Sanders drops out — what next?

Bernie Sanders rally in Houston, Texas, USA - 23 Feb 2020
Senator Bernie Sanders speaks at a Democratic Party campaign rally at the University of Houston on Feb. 23, 2020. (Larry W. Smith / Shutterstock)

By JOHN LESLIE

On April 8, Bernie Sanders announced the suspension of his presidential campaign, saying, “I have concluded that this battle for the Democratic nomination will not be successful, and so today I am announcing the suspension of my campaign.” This makes former Vice President Biden the presumptive nominee of the Democratic Party. Sanders is keeping his delegates and will remain on upcoming primary ballots in an attempt to negotiate for the inclusion of some of his agenda in the party platform. Sanders has pledged to support the party nominee, just like he did in 2016 with the neoliberal Hillary Clinton.

The Democrats, the pro-Democratic media, and a section of capital have thrown themselves behind Biden, a flawed and often incoherent candidate. These forces pulled out all the stops to derail the Sanders campaign. The Democratic establishment and their paymasters on Wall Street would rather lose with a bland centrist than with a liberal reformer. Socialists should understand that Sanders’ mild reformist measures would never get through Congress. Democratic Party centrists hold the balance of power in the party and in Congress.

We must reject the notion that Sanders’ campaign is anything resembling a popular working-class mobilization. Yes, he’s a sincere reformist, but he’s also a component part of the Democratic Party. Some leftist Sanders supporters claim that he can be pushed to break with the party. This wishful thinking is contradicted by the senator’s own words: “As a member of the Democratic leadership and the United States Senate, and as a senator from the state of Vermont, this is something that I intend to intensely be involved in over the next number of months, and that will require an enormous amount of work.” Similarly, Sanders has reiterated his support for the eventual Democratic nominee.

The purpose politicians like Sanders serve is not to win gains for the working class but to act as a shock absorber for a system in crisis. Social democrats like Alexandria Occasio-Cortez (AOC) and Sanders are not “independent,” as some claim. They are loyal builders of the Democratic Party. They may criticize the party’s right wing, but they are team players at the end of the day.

The current situation only reinforces the fact that the Democrats are not a party for workers and the oppressed, but a capitalist party that subordinates workers and the oppressed to Wall Street.

What next?

This situation poses a question for socialists—what to do next? For months, sections of the left, both reformists and a layer of former revolutionaries, have immersed themselves in the Sanders effort in the vain hope that the Vermont Senator’s campaign would open space for socialists. Some of these socialists have also insisted, despite numerous historical examples to the contrary, that it is possible to change or capture the Democratic Party. Many of these reformist and neo-reformist socialists have succumbed to the idea that the left can use the Democratic primaries. Grassroots political campaigns like the movement against climate change, for example, have been given short shrift as activists and organizations put emphasis on electoral campaigns.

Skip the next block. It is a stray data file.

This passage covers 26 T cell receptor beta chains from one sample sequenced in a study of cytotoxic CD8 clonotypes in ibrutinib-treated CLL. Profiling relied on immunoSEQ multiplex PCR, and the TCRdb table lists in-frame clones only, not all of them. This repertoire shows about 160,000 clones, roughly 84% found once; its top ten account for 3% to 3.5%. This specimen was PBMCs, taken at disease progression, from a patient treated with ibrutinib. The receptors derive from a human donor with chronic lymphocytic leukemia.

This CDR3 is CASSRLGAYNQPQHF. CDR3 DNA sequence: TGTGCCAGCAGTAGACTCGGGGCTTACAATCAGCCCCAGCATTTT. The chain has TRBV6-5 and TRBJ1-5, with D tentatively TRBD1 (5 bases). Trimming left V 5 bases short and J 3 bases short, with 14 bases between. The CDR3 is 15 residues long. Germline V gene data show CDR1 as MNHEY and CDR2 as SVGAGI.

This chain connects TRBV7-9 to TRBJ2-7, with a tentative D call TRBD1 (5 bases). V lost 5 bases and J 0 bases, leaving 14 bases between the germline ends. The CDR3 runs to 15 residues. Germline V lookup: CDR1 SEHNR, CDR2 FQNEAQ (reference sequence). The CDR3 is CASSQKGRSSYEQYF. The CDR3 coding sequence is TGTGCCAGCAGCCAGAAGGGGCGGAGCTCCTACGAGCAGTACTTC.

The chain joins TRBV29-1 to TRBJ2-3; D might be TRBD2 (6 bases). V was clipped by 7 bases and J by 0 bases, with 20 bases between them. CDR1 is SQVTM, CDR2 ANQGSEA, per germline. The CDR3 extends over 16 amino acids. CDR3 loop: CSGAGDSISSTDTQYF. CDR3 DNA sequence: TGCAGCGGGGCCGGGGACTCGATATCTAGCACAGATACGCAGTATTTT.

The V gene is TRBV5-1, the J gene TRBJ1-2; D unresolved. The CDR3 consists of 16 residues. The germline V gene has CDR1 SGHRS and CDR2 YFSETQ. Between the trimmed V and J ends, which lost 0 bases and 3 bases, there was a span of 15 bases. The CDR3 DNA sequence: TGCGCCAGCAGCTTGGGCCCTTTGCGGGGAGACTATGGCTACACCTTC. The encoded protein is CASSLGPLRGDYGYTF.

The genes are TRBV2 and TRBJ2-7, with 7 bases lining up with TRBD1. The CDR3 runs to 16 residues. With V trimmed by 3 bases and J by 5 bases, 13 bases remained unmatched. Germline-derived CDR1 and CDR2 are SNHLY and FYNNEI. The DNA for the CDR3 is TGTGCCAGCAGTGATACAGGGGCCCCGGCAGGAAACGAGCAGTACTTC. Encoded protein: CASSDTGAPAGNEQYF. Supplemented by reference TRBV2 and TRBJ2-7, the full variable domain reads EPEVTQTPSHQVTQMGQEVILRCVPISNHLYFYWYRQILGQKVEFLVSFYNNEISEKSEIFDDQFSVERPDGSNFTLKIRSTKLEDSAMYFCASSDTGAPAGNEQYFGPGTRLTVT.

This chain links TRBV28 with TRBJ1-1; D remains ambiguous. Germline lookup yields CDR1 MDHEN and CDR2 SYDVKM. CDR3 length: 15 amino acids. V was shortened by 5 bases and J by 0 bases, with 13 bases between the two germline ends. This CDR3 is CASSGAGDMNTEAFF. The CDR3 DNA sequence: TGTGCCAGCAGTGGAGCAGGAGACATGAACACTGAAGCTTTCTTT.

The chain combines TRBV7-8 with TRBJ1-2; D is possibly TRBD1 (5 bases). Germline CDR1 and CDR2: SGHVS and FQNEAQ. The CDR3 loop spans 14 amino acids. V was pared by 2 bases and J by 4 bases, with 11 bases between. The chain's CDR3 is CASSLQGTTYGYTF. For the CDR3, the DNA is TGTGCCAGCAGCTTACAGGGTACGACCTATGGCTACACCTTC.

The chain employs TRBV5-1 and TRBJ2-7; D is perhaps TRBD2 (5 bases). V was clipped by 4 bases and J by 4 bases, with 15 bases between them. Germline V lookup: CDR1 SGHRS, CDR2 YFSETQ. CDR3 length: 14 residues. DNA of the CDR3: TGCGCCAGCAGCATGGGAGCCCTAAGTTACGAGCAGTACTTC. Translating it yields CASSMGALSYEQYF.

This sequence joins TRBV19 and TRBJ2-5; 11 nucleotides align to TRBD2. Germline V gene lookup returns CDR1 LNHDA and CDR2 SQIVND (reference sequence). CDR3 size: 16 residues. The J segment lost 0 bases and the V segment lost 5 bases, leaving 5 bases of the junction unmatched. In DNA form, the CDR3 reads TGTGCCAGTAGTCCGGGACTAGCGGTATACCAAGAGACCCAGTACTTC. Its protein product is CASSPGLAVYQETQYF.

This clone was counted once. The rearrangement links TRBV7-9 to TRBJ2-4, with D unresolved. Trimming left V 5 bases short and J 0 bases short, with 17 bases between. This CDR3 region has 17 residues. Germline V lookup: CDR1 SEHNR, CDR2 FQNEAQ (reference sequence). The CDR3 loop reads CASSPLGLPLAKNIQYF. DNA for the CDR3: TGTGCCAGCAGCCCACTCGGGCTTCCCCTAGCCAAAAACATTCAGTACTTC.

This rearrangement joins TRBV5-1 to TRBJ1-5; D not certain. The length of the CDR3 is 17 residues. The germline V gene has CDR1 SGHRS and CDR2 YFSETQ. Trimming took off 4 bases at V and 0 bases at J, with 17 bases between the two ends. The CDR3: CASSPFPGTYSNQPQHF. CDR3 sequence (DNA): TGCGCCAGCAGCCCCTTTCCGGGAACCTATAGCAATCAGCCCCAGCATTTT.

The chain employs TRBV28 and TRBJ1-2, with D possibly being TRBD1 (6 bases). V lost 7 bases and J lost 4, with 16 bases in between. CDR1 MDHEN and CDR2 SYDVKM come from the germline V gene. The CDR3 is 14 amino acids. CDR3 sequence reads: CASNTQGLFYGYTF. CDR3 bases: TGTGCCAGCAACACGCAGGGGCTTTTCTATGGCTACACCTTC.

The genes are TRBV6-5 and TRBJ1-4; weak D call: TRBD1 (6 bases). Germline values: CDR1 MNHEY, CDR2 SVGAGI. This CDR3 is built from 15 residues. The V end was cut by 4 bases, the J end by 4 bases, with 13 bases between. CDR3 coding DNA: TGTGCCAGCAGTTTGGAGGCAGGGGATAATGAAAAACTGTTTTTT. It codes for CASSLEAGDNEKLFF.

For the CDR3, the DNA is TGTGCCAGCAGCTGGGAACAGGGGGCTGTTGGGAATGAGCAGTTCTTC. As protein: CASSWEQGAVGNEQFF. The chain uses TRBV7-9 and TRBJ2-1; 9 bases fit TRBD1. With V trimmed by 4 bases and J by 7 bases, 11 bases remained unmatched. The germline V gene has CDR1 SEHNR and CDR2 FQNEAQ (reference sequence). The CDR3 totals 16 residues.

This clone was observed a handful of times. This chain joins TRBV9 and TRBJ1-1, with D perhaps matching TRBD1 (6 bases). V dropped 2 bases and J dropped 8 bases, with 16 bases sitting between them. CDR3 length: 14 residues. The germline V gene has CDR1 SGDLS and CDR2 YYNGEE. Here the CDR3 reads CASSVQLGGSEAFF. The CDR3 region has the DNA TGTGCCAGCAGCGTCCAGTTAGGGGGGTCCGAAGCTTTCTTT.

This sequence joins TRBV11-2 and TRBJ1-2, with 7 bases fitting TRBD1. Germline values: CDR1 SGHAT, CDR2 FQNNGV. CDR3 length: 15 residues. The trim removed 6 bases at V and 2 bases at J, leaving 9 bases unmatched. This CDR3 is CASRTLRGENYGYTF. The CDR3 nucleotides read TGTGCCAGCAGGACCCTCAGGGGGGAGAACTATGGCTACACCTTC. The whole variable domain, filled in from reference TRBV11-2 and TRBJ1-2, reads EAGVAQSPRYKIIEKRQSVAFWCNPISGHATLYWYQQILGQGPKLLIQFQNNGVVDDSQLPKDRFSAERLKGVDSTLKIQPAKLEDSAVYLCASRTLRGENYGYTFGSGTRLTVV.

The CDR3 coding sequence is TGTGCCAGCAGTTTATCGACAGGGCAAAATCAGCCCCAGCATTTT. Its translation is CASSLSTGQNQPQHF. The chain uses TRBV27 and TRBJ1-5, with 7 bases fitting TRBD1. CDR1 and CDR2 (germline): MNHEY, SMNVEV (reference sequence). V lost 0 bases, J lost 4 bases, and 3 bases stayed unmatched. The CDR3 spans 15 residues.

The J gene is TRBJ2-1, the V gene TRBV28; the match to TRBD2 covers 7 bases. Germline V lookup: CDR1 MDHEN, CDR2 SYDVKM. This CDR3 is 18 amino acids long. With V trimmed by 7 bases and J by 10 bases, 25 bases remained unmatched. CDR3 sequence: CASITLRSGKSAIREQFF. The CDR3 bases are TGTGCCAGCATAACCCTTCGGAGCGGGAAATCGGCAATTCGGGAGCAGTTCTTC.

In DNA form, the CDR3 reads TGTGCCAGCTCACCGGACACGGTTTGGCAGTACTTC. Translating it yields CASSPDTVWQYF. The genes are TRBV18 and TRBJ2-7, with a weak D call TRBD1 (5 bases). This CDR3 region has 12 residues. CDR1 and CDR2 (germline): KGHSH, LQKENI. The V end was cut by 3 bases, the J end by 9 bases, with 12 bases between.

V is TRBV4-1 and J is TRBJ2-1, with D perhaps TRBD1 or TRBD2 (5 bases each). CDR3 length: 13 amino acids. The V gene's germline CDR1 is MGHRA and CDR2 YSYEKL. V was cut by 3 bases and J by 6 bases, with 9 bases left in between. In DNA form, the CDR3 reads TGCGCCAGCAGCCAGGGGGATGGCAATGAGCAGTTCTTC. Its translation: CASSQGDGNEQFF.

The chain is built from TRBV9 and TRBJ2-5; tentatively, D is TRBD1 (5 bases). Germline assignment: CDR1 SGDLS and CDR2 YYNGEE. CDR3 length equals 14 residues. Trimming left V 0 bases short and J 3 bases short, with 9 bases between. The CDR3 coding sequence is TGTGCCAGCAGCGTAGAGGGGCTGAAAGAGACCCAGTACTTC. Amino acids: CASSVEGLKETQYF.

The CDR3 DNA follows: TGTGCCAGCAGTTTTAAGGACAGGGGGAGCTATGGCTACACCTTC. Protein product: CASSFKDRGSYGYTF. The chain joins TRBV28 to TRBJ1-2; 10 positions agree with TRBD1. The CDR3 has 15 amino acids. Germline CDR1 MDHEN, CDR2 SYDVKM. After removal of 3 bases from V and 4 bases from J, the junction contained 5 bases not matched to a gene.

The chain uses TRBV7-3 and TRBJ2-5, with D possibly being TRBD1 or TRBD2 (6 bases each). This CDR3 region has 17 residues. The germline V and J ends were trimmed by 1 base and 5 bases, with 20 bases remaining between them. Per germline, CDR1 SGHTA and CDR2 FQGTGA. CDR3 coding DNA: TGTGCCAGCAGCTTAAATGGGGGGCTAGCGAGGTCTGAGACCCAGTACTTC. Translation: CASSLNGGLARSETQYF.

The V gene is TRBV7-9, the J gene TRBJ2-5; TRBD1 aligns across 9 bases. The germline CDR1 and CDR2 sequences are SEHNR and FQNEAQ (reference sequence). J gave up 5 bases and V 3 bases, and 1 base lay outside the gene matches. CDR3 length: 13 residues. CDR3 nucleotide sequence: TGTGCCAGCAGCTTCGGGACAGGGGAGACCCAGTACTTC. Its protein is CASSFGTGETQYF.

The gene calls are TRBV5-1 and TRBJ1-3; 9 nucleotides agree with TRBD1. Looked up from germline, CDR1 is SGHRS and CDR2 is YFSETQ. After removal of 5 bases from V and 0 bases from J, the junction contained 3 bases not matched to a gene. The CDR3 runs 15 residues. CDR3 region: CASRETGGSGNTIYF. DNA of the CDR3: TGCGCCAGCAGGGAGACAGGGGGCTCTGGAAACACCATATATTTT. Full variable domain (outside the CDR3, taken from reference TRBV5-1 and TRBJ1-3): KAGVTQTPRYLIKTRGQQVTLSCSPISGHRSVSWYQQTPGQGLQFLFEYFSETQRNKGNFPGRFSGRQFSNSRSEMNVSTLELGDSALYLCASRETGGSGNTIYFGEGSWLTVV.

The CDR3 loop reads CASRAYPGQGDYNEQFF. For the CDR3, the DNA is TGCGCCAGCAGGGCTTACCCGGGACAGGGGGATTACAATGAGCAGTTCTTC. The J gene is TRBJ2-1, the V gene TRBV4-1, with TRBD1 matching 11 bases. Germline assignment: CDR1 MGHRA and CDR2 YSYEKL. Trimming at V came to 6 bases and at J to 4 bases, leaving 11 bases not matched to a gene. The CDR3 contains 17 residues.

We call on all sincere socialists to make a clean break with the Democratic Party, the graveyard of social movements. The unions and organizations of the oppressed have been subordinated to the Democrats for too long by leaderships who have hitched their fates to the needs of Wall Street.

The Democrats have a long history of attacks on the poor and working class. They have been enthusiastic cheerleaders for neoliberalism and accomplices in every imperialist misadventure overseas. The left wing of the Democrats plays a crucial role in keeping the working class people and oppressed peoples captive to the logic of lesser evilism. Going forward, there must be a decisive break with lesser evilism and the Democrats.

 The party we need

Socialists reject the idea that there is an electoral road to socialism. The U.S. ruling class is ruthless and would resist an elected socialist or working-class government by any means necessary, including the mobilization of fascists. The lesson of Chile serves as an example for all of us. An elected reformist government was overthrown by the military with the collusion of the CIA and U.S. multinational corporations. Thousands were slaughtered by the fascistic military regime. Salvador Allende, the elected Socialist Party president of Chile, was overthrown and murdered. Allende’s illusions in bourgeois legality kept him from arming and mobilizing the working class in defense of the government.

The COVID-19 crisis has laid bare the corruption of our ruling class and their disregard for human life. The ruling rich are willing to sacrifice the lives of the most vulnerable in society to preserve their wealth. Workers and oppressed people need a party of our own—a fighting Labor Party based in the unions and organizations of the oppressed. Such a party must fight every day in the streets and at the ballot box. The fight for a working-class party is necessarily a combined struggle to build a class-struggle leadership in the unions and to construct a revolutionary organization worthy of the name.

 

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